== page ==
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C++ Packages for a custom Game Engine

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category C / C++

Developing a game engine is hard work. It is really harder if you have to do it by yourself. This is why most people turn to production ready game engines like Unreal, Unity or Godot. But if you’re like me and you like developing your own tools you will find here listed a pretty good amount of packages. These packages will really help you out when creating your own engine so that you have some work done for you and also in an optimized way. This way you can focus on the places you want to make your tool custom and not on reinventing the wheel.

If you want to know how to include these packages in your project using CMake you can check the article where I talk about managing dependencies or even easier how to manage them with VCPKG.

Table of Contents


Let’s start with graphics. This is arguably the most important thing a developer focuses on when creating his own game engine. And the choices here are huge. So much that you often can freeze trying to choose the best one. Or even worse – decide in the middle of engine development that the one you chose is lacking. So I’ve prepared only the best choices for you here:


GLFW3 or SDL2 are the most popular choices here. I often go for GLFW as it is focused on just the windowing part and allows me to pair it up with other libraries. SDL2 of course is more like its little engine out there since it provides also code for audio, keyboard, gamepad, mouse, etc.

Graphics Libraries

Again a popular choice here for your game engine is SDL2 but there is one that is ofter overlooked when choosing your graphics library. This is because it is not that popular on the web and people don’t talk about it enough. This one is BGFX a rendering library. It is one of the best choices as it is API agnostic and can work with OpenGL, Metal, Vulkan, Direct3D, WebGL and also GNM for licensed playstation developers. It also supports a lot of platforms. You can check out my BIG2 stack for this library.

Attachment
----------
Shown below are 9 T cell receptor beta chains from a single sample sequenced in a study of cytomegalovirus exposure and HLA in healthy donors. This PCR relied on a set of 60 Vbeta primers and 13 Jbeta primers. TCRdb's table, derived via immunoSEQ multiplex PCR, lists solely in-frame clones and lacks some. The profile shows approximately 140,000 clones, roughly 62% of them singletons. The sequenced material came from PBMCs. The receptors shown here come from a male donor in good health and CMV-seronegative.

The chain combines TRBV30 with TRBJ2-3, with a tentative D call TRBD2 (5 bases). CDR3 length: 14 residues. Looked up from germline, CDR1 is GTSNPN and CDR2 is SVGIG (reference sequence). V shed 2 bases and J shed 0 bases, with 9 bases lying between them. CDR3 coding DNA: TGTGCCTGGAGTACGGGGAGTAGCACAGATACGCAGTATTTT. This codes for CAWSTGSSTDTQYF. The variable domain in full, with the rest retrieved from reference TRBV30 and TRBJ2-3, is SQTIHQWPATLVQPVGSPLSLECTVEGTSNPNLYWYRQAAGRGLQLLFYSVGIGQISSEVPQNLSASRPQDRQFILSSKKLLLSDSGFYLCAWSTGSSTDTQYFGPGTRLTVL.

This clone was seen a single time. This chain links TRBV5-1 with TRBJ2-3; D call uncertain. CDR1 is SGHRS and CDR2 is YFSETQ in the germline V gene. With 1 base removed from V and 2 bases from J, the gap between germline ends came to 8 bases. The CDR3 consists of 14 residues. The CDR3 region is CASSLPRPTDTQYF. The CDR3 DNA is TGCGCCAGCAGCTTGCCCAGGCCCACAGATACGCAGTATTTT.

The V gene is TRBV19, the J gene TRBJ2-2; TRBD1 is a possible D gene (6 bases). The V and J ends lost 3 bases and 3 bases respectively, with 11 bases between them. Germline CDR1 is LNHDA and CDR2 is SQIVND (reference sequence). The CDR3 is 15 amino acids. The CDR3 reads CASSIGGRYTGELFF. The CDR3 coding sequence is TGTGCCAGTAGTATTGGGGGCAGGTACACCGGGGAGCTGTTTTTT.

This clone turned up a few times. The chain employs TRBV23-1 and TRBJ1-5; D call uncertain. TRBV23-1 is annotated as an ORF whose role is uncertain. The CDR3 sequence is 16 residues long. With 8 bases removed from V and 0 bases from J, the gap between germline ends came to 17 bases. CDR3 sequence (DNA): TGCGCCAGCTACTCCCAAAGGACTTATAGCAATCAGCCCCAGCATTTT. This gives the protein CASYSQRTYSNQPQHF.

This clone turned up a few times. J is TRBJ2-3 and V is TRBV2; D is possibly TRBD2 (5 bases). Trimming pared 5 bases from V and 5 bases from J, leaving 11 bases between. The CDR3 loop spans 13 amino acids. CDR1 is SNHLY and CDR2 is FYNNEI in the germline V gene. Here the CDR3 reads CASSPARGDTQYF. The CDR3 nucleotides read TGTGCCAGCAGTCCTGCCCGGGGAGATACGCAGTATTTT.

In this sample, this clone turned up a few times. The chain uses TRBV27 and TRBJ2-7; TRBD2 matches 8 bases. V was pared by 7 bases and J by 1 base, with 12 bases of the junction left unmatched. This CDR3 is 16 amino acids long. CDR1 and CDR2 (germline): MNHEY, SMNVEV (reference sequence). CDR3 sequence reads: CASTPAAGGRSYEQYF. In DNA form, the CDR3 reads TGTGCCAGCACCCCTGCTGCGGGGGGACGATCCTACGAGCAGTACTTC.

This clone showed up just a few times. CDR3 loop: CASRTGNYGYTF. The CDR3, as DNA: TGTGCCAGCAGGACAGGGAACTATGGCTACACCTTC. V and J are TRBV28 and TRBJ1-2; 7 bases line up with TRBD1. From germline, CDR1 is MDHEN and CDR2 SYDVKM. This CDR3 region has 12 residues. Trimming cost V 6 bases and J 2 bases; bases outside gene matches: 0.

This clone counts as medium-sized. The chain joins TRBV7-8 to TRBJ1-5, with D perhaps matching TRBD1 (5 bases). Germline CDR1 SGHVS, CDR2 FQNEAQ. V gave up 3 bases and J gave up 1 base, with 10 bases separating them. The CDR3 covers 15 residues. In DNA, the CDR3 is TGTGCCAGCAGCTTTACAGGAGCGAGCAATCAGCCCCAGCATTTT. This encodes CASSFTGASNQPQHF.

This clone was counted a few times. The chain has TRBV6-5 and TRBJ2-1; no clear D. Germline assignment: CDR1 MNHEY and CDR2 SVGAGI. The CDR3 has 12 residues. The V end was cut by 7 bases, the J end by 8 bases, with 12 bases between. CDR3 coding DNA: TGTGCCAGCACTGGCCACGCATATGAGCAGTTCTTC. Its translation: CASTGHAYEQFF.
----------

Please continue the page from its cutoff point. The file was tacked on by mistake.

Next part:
Other than these two you could go for raylib which like SDL2 gives you access to a few more functions except the graphics. An honorable mention is also SFML for creating 2D games.

Update: It is also possible to work with Google’s Dawn framework which is based on WebGPU and also provides a desktop implementation through whatever the native API is.


Well no graphics programming goes without shaders or math libraries. So the choices here are pretty clear:

  • SPIRV-Cross – is a set of libraries and tools that allow you to compile but also inspect and read shaders into all kinds of formats.
  • GLM – is a really popular math library for graphics. Originally it was created for OpenGL but it can be used with all kinds of projects.
  • ImGui – of course you would always need to display intermediate information and imgui provides you with a nice GUI interface to do that.


This is the next major topic. Some people will go with their own physics libraries and what is the purpose of creating your own engine if you’re not going to create something yourself. Well if physics is really not your strong side here I would suggest either going for licensing a good engine like havok (being very hard to get your hands on) as a paid option or going for the free ones – Jolt, Box2D, PhysX & bullet3.


Don’t leave the audio for last. A lot of people that I’ve heard of always leave the audio implementation for last but it is one of the most important decisions. There are a lot of paid audio libraries so I will give you the only free option that I recommend. This is OpenAL-soft.

Update: Steam also released an open source 3D audio library called Steam Audio. It is limited to PC though.


You cannot create a game engine without having some tooling around. And there are quite a few libraries that you can look at here so let’s get started:

  • Filesystem – implement C++20’s filesystem API in earlier C++ versions.
  • Watchman – Utility for monitoring file changes on the filesystem. Useful for monitoring data and scripts.
  • Optick – Performance profiler for games. Cannot build an engine without monitoring performance. It will split and show you data in frames.
  • MTuner – Memory profiler. Very good for catching those leaks. I also talk about it in this post here.
  • Emscripten – for porting your game to the web. I have an article here on the blog on how to use it with CMake.
  • Tiled – is a 2D map editor you can already use. You can have libraries that help you read tiled files in your engine.
  • CR – for hot-reloading shared libraries. This way you don’t need to restart your game when you build your project.
  • Backward-cpp – for getting a nice stack trace to include in crashes of your game.


Well there are some more that you might want to include in your game engine. This is based on your use case of course.

  • EnTT – Entity Component System
  • Lua – Incredibly useful scripting language. I recommend using it with the library sol2.
  • RapidJson – for storing and reading data in a JSON format. Will also help you for reading formats like gltf for 3D models which is based on json.


These are the most basic ones to get you started. If you feel like there is something missing that you know is a great package – do not hesitate to write in the comment section so that other people find it later.

And if you wonder how to use packages in your C++ project or how to start with managing your project check my CMake articles.

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